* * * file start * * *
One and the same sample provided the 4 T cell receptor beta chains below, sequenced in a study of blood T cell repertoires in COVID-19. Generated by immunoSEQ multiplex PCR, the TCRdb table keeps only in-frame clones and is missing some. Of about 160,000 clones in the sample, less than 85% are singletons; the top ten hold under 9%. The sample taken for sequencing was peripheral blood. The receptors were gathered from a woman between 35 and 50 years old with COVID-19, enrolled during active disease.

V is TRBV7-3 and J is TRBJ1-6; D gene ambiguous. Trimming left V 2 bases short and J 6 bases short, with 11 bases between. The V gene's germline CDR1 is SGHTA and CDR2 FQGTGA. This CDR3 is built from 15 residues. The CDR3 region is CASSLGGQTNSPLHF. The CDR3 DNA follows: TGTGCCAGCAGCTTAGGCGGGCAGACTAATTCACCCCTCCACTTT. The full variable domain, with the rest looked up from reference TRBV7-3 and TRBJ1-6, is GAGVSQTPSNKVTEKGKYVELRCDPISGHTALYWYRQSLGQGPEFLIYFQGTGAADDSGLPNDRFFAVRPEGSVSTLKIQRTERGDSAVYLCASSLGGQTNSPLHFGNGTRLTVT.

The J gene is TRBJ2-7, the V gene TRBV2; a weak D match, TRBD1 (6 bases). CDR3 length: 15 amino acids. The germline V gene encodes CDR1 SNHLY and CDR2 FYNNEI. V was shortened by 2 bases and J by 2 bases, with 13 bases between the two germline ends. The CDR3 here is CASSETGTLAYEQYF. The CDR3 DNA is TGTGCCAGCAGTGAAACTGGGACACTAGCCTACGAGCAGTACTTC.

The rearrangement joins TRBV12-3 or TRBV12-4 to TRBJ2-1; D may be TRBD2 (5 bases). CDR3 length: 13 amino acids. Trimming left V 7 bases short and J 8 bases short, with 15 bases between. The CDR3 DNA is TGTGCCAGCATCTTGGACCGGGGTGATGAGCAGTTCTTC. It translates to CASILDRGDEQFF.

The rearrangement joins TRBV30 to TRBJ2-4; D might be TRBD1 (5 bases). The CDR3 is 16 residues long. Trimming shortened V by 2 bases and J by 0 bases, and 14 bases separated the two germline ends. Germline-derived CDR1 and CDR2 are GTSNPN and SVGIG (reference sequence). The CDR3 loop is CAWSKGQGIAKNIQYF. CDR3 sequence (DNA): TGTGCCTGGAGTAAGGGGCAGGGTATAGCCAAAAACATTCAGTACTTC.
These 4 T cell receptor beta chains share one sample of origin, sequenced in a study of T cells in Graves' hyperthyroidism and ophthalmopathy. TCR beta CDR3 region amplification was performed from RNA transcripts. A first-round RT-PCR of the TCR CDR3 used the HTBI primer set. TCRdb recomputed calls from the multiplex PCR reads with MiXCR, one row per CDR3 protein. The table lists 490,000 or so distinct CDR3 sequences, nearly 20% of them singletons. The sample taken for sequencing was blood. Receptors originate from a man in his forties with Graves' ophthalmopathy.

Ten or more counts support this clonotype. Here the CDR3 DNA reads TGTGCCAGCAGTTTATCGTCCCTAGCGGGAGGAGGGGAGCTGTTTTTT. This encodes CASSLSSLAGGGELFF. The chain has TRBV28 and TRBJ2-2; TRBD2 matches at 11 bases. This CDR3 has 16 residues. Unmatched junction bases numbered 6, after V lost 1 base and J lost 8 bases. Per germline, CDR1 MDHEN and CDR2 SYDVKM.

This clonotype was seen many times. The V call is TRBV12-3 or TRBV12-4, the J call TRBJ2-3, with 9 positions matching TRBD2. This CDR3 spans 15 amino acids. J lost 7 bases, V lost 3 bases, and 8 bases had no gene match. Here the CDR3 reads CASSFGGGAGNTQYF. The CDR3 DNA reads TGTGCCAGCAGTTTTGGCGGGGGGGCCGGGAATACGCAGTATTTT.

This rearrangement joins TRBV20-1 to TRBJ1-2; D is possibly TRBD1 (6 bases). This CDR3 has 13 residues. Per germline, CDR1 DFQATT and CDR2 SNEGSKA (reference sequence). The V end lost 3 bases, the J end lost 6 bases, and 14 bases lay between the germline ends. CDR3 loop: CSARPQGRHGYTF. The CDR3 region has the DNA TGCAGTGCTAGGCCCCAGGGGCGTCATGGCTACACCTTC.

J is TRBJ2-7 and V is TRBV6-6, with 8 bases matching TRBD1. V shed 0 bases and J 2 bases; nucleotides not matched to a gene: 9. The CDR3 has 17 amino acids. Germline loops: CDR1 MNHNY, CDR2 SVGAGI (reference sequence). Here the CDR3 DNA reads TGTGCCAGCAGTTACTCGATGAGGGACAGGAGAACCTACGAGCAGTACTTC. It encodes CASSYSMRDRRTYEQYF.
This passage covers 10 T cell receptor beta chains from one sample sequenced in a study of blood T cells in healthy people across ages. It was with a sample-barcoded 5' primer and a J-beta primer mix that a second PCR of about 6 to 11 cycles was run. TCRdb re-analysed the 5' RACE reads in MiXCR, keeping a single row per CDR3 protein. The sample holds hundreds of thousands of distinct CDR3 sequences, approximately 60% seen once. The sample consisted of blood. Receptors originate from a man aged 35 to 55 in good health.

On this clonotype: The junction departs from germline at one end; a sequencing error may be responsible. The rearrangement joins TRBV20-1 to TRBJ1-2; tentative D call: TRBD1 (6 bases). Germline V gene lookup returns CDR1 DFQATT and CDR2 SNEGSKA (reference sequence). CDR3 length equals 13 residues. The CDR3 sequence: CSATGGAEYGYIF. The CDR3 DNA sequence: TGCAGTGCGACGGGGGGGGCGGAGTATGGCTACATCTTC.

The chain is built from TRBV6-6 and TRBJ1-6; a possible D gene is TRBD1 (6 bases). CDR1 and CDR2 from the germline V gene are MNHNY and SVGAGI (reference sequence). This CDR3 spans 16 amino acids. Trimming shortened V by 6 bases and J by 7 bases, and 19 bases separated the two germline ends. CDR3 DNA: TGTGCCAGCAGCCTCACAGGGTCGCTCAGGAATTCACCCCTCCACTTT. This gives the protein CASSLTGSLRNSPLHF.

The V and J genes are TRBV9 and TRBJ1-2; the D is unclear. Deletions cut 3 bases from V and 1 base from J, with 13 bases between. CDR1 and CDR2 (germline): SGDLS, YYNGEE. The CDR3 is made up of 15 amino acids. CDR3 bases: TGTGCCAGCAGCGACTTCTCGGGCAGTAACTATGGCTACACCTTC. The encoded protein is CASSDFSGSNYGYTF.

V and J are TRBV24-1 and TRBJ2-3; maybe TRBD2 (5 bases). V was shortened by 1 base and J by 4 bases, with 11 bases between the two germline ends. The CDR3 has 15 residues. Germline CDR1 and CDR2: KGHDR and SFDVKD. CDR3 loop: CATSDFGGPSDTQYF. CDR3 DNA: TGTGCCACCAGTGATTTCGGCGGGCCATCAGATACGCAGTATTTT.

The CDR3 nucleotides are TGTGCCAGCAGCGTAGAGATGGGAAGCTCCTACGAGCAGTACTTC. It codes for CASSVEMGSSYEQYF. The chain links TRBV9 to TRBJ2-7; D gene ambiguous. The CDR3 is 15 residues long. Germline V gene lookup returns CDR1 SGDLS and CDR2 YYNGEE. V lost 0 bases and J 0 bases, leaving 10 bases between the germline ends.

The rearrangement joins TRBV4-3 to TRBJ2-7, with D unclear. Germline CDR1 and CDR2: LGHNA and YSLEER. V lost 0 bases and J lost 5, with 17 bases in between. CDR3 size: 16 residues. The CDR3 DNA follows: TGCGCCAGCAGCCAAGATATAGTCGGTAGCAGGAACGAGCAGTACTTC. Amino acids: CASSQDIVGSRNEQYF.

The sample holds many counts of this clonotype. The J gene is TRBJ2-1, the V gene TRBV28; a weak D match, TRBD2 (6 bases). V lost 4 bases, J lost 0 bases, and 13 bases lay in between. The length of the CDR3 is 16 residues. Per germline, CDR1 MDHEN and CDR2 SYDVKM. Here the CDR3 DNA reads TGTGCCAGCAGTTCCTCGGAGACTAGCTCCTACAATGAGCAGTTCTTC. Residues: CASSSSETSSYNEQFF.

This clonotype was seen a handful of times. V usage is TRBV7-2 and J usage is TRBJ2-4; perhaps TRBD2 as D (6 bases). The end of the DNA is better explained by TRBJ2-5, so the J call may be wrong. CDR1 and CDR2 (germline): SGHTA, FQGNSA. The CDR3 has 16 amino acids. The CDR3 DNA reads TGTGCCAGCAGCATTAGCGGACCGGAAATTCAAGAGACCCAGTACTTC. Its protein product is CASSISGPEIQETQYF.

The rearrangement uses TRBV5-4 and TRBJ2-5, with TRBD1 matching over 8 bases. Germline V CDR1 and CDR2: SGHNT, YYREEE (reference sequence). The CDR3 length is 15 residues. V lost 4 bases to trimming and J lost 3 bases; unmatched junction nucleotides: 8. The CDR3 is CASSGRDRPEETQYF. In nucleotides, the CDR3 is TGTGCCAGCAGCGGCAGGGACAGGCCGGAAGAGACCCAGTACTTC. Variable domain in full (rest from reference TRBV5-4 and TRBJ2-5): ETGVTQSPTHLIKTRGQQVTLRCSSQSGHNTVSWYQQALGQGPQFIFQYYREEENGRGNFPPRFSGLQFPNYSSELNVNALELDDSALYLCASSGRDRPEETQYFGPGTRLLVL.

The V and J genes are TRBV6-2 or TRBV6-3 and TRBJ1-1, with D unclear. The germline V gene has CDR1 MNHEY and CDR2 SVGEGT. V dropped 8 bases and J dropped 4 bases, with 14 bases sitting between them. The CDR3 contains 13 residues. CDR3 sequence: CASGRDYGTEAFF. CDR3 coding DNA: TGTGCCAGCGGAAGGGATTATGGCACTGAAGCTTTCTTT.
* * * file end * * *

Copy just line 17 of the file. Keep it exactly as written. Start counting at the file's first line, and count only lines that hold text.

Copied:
The rearrangement joins TRBV4-3 to TRBJ2-7, with D unclear. Germline CDR1 and CDR2: LGHNA and YSLEER. V lost 0 bases and J lost 5, with 17 bases in between. CDR3 size: 16 residues. The CDR3 DNA follows: TGCGCCAGCAGCCAAGATATAGTCGGTAGCAGGAACGAGCAGTACTTC. Amino acids: CASSQDIVGSRNEQYF.